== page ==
1. It protects you from the weather.
This is, of course, the number one reason for building an indoor arena. People who have unlimited access to indoor arenas ride more than 30% more frequently that those who don’t.
If you’re serious about a career in competitive riding, an indoor is an excellent investment.
2. It allows you to run a business.
Owning an indoor arena means you can give lessons in it. You can also rent out the arena when you aren’t using it.
3. It’s safer and more comfortable for your horses.
An indoor will protect your surface once you lay it down and will ensure that your horses are riding on level, comfortable ground.
4. It adds value to your property.
An indoor arena boosts the value of the property its on, particularly if the property is in an area known for its equestrianism.
If you ever look at selling your property, an indoor will be a big pulling factor and will drive your value upwards.
5. It reduces your costs.
Not needing to travel to an indoor for practise saves travel costs and rental costs. The protection of the arena means that your equipment stays safe and you surface needs to be repaired less often.
6. You can ride after dark.
Many indoors are fitted with lighting, allowing you to ride after dark or even before dawn (one of the great pleasures in life).
7. The experience of it.
There’s something very satisfying about designing, building and owning your own indoor. For equestrians, there no greater space than their own indoor and many find that it’s a space the entire family loves and enjoys.
What Your Horse’s Sweat Patterns Mean
It can be hard to know if your saddle has been fitted well – your horse can’t tell you when something’s wrong, so you have to keep an eye out for some key indicators.
One way to do this is to look at the sweat and dirt marks left on your horse’s saddle pad.
By looking at these signs, you can get a sense of your saddle’s fit and what needs to be adjusted.
The two key concepts.
These are the most valuable things to remember when looking at sweat patterns:
- Sweat and dirt marks should be symmetrical.
Symmetry means that the saddle is sitting evenly on your horse. Sometimes non-symmetrical marks don’t indicate a bad fit and sometimes a problematic fit can still result in symmetry.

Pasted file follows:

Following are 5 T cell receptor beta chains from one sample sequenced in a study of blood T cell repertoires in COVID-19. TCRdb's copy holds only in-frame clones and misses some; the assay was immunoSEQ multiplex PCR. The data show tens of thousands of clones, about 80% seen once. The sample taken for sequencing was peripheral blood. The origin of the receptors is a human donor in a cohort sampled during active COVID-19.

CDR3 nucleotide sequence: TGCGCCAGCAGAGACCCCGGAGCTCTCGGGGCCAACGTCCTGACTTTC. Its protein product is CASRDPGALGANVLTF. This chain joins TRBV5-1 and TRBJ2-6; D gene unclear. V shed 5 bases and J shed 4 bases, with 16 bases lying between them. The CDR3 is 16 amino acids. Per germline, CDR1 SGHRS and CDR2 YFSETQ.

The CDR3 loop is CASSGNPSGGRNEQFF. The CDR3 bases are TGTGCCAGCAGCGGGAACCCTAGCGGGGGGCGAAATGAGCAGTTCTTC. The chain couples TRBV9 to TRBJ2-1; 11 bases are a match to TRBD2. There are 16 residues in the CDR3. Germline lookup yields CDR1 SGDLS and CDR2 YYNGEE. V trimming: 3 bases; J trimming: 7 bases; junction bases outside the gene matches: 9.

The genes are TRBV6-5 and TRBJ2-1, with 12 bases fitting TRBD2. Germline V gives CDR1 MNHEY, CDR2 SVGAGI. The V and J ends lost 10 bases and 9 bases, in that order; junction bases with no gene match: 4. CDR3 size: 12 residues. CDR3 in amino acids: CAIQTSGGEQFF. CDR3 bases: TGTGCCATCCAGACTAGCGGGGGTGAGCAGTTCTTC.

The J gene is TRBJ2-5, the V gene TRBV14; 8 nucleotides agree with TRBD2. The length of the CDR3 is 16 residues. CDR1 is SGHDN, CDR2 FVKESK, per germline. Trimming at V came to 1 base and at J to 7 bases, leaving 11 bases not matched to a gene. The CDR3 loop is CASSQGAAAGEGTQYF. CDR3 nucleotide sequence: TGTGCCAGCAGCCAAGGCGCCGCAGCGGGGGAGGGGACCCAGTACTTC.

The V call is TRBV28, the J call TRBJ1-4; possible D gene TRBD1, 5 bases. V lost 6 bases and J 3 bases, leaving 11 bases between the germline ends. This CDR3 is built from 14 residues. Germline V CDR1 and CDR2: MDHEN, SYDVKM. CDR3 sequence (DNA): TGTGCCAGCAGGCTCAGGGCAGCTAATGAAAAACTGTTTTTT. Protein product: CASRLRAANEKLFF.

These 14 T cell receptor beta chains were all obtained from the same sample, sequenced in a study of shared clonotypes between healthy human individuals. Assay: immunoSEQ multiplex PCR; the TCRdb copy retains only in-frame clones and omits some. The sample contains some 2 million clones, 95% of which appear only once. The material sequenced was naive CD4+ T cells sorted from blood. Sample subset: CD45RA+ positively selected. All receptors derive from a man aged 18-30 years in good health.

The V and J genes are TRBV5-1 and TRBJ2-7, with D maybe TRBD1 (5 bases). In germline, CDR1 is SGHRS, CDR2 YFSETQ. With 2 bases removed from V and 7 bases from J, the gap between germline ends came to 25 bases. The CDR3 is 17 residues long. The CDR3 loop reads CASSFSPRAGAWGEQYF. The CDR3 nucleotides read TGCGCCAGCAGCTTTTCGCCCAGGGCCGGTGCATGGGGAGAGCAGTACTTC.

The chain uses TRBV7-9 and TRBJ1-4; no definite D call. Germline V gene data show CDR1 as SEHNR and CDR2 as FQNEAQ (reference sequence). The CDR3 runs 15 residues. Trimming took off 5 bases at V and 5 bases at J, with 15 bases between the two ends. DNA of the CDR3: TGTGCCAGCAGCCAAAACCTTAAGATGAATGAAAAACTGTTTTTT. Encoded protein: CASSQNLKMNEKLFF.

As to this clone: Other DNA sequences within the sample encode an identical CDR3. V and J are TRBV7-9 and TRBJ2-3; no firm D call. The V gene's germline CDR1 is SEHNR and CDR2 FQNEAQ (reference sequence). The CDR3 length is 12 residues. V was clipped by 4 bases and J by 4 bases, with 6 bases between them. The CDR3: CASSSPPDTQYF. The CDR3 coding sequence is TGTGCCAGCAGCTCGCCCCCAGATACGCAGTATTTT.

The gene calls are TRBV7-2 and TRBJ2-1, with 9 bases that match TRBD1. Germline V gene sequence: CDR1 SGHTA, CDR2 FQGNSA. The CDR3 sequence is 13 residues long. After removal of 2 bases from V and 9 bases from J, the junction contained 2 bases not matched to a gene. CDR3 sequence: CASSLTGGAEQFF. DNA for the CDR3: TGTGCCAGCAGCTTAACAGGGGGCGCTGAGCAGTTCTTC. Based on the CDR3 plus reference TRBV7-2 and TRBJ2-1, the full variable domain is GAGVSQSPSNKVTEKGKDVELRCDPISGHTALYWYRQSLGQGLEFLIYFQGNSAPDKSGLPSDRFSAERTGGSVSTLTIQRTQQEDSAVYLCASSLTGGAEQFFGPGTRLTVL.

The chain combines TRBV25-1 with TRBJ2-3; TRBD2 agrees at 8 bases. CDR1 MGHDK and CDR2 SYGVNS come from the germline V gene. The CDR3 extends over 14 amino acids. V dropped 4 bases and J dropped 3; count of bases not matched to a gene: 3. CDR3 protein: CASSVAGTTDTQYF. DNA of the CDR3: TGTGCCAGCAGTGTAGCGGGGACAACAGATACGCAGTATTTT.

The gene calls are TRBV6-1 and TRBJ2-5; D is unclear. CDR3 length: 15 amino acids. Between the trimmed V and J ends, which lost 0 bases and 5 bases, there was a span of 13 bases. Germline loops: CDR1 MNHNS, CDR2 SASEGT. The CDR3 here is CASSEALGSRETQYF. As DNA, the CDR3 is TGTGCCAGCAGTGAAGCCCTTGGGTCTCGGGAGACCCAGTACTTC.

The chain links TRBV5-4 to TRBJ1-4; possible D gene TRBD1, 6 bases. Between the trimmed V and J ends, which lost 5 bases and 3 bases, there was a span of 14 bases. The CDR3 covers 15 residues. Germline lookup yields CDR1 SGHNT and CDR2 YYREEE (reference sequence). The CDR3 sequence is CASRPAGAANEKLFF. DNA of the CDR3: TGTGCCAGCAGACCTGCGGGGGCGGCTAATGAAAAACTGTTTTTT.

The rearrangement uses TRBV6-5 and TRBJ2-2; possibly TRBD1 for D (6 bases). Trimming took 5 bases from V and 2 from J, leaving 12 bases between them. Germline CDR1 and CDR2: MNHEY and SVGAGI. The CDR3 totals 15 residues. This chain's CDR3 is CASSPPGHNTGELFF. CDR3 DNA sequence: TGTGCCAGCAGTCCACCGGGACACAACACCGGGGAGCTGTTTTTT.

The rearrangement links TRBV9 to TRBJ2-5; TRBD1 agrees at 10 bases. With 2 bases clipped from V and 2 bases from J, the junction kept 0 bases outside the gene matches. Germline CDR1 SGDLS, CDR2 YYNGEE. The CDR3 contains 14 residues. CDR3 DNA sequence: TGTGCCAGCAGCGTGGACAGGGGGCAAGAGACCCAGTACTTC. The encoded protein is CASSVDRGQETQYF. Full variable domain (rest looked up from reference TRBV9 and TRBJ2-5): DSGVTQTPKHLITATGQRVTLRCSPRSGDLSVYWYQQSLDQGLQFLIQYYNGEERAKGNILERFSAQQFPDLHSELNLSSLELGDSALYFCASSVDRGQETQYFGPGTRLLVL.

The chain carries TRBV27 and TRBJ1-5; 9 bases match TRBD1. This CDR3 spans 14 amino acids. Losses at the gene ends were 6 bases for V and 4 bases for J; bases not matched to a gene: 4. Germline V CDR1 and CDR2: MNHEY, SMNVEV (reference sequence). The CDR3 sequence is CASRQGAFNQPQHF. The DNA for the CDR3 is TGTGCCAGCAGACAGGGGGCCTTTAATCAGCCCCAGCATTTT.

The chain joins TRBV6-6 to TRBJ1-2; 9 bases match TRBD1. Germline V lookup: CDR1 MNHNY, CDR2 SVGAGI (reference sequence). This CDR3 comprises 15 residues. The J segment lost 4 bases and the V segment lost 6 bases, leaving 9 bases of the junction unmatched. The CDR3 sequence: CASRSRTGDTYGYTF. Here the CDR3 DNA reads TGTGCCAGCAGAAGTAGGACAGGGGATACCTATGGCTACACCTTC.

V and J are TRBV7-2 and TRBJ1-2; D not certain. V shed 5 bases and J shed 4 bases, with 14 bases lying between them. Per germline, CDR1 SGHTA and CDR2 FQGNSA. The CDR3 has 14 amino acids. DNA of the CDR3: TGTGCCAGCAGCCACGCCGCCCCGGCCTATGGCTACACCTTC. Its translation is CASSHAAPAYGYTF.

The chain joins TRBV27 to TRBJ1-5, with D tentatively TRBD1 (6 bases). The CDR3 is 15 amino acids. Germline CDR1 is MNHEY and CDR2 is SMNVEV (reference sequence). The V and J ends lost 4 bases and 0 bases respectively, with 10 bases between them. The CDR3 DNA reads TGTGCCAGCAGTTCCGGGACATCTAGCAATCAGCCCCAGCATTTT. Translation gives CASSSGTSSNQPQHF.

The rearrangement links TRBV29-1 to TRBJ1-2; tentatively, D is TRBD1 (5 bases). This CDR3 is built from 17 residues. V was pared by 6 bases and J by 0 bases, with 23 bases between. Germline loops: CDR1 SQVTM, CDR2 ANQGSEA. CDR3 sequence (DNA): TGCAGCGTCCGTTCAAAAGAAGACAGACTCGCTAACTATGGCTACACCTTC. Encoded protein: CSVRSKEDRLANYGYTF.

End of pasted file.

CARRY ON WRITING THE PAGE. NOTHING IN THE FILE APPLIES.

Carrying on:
But as a general rule of thumb, this is a great one to go by.
- The centre line of you saddle pad (the gullet) should be dry.
Under no circumstances do you want the saddle to be rubbing or touching the spine of your horse.
How to interpret sweat and dirt patches.
Larger amounts of dirt and more darkness generally suggest that more rubbing is occurring in this area.
Ideally, rubbing is minimal and is spread out evenly.
Dirt at the front of the saddle pad means that the saddle is too wide and is being pushed forward.
Dirt at the back of the saddle pad could mean that the saddle is the wrong shape, or that the rider is sitting too far back in the saddle.
Diagonal dark patches indicate the points at which the saddle is swinging and rubbing. Diagonal points usually mean that the saddle will need to be custom adjusted to your horse.
Heaving rubbing on one side means the saddle is leaning to the opposite. In the diagram above, the saddle is leaning to the right.
This can also be caused by the way the horse is ridden, or the length of your stirrups.
Sweat and dirt patches are a rough guide. The most important step to getting a comfortable saddle fit is being attentive to your horse; their mood, their sensitivity and any tension in their muscles. Contact a saddle fitter if you suspect you aren’t able to get your saddle to fit nicely.
Download a brochure to look through a collection of impressive Australian indoor arenas.
Cost to build a hangar
How much does it cost to build an aeroplane hangar?
The average hangar costs $68,166. The concrete slab and installation will likely cost an extra 15%, bringing the complete project cost to $78,390.
This is for an 18m x 18m x 5m aviation hangar.
Every job is unique, and the best way to answer this question is to get a quote.
Below we will give you estimates based on jobs we’ve done in the past and the general range of cost.
Small to medium hangars
Small to medium hangars usually hold one to three aircraft. At the upper end of this range, you’re likely to have a floor area of approximately 12m x 15m.
Cost range: $15,000 – $50,000
Medium hangars can hold multiple aircraft and often have space for extra storage or workshops. These can go up to 18m x 21m in floorspace.
Cost range: $50,000 – $80,000
Large hangars include room for multiple aeroplanes, accommodation and office space. These are often more than a single building, and can incorporate observation towers and other airport structures.
Cost range: $80,000 – $130,000